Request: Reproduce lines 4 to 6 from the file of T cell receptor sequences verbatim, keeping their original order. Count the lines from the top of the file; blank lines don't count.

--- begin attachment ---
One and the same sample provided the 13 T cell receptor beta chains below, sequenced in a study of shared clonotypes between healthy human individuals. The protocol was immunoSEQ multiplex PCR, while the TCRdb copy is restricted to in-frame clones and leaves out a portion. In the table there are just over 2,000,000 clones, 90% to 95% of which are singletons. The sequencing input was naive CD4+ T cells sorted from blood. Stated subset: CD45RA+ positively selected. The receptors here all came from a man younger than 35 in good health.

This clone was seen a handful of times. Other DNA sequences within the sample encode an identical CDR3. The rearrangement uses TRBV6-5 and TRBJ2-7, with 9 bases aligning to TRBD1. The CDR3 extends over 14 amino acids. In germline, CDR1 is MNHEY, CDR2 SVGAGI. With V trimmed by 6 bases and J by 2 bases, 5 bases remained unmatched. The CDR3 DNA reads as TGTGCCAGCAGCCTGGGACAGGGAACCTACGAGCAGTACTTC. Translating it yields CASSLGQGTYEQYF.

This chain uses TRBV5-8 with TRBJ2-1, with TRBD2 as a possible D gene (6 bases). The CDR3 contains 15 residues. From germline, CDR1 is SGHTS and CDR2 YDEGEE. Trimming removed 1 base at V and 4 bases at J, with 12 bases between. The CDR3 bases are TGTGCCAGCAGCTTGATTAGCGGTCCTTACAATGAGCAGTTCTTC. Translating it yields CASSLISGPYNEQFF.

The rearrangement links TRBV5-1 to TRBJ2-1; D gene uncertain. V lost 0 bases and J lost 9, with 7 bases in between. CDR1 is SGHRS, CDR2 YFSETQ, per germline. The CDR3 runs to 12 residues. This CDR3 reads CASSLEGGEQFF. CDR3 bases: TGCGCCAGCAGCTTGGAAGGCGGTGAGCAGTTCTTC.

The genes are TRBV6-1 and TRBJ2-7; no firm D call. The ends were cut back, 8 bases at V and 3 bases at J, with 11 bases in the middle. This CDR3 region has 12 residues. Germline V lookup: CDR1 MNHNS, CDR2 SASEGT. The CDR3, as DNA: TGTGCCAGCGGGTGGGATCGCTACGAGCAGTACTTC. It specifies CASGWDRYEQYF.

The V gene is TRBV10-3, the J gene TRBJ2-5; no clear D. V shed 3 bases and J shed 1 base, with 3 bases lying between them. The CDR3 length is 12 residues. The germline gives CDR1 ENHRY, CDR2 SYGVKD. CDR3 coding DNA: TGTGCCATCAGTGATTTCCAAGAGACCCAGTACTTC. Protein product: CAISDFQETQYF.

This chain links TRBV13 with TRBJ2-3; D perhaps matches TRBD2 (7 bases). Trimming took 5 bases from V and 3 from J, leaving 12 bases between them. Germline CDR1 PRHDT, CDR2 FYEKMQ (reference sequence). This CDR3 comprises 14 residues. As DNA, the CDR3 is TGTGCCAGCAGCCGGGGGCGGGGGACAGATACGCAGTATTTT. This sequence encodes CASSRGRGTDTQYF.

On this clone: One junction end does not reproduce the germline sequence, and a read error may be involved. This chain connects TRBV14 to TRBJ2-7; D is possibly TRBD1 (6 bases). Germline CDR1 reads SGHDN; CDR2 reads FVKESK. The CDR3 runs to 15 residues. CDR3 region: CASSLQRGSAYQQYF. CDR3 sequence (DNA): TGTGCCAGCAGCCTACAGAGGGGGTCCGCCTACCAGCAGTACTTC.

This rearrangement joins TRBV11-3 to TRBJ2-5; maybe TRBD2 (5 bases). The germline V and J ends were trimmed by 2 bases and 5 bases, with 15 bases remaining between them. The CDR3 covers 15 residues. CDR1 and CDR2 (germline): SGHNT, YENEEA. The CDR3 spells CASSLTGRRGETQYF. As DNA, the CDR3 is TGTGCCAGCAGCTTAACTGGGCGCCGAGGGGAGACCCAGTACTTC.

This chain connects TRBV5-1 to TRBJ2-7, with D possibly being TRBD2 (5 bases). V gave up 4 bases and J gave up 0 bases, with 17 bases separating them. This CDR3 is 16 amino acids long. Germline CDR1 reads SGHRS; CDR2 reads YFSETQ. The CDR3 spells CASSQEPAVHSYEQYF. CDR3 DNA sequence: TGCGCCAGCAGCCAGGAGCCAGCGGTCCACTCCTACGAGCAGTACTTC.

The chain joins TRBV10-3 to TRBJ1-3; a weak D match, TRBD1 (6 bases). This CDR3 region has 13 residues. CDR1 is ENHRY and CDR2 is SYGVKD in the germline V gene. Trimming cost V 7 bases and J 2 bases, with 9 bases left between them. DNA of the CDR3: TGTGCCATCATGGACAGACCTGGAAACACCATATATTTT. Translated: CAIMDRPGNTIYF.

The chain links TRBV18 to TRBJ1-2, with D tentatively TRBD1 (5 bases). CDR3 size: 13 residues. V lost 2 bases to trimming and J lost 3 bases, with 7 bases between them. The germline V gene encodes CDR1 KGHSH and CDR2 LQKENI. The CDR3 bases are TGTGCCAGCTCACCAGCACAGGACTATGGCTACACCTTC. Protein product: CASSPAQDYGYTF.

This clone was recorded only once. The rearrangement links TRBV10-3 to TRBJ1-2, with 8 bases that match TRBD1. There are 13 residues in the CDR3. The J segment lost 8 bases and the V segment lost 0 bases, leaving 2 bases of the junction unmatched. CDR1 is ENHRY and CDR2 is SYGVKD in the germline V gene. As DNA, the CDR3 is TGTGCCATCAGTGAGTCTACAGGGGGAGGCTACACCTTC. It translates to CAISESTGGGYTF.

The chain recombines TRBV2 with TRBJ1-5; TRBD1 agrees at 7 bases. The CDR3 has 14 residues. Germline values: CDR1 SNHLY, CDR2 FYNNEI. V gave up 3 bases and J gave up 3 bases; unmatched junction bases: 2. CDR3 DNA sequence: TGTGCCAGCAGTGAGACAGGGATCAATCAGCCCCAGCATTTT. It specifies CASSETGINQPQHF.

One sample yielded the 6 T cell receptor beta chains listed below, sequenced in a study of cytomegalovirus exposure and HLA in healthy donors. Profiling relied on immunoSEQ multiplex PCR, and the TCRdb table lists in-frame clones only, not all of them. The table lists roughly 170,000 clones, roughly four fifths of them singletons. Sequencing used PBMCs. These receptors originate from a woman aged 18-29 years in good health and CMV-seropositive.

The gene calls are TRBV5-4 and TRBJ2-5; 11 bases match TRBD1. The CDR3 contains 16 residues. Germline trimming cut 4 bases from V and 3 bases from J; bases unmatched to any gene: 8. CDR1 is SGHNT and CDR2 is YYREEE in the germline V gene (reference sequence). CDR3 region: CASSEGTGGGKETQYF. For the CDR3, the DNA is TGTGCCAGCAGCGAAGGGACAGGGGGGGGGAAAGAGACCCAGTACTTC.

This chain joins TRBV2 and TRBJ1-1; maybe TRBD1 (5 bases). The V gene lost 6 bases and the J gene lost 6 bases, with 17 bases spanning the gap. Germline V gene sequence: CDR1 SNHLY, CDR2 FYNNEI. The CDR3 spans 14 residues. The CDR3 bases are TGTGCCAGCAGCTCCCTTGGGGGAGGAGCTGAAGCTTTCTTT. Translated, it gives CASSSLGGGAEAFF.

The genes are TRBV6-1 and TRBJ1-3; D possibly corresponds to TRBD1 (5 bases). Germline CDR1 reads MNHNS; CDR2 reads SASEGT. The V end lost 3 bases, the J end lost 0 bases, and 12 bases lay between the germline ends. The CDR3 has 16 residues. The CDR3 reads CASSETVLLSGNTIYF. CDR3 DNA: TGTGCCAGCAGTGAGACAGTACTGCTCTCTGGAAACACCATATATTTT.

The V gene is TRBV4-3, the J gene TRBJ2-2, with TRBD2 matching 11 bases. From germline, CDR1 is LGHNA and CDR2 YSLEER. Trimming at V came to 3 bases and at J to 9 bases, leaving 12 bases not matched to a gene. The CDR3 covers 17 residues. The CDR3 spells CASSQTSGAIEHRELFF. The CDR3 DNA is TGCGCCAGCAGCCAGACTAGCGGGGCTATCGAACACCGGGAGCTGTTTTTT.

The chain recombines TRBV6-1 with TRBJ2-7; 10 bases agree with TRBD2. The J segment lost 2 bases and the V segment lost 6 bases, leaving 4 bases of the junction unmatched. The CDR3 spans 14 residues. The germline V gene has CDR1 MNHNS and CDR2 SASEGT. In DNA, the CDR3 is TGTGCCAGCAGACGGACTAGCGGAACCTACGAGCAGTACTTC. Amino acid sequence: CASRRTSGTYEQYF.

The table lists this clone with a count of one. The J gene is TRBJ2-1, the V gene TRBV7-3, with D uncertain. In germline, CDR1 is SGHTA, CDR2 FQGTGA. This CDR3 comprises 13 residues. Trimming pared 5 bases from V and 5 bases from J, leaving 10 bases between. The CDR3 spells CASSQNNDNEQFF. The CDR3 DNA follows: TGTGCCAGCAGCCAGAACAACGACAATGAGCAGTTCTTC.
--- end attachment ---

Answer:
The rearrangement links TRBV5-1 to TRBJ2-1; D gene uncertain. V lost 0 bases and J lost 9, with 7 bases in between. CDR1 is SGHRS, CDR2 YFSETQ, per germline. The CDR3 runs to 12 residues. This CDR3 reads CASSLEGGEQFF. CDR3 bases: TGCGCCAGCAGCTTGGAAGGCGGTGAGCAGTTCTTC.

The genes are TRBV6-1 and TRBJ2-7; no firm D call. The ends were cut back, 8 bases at V and 3 bases at J, with 11 bases in the middle. This CDR3 region has 12 residues. Germline V lookup: CDR1 MNHNS, CDR2 SASEGT. The CDR3, as DNA: TGTGCCAGCGGGTGGGATCGCTACGAGCAGTACTTC. It specifies CASGWDRYEQYF.

The V gene is TRBV10-3, the J gene TRBJ2-5; no clear D. V shed 3 bases and J shed 1 base, with 3 bases lying between them. The CDR3 length is 12 residues. The germline gives CDR1 ENHRY, CDR2 SYGVKD. CDR3 coding DNA: TGTGCCATCAGTGATTTCCAAGAGACCCAGTACTTC. Protein product: CAISDFQETQYF.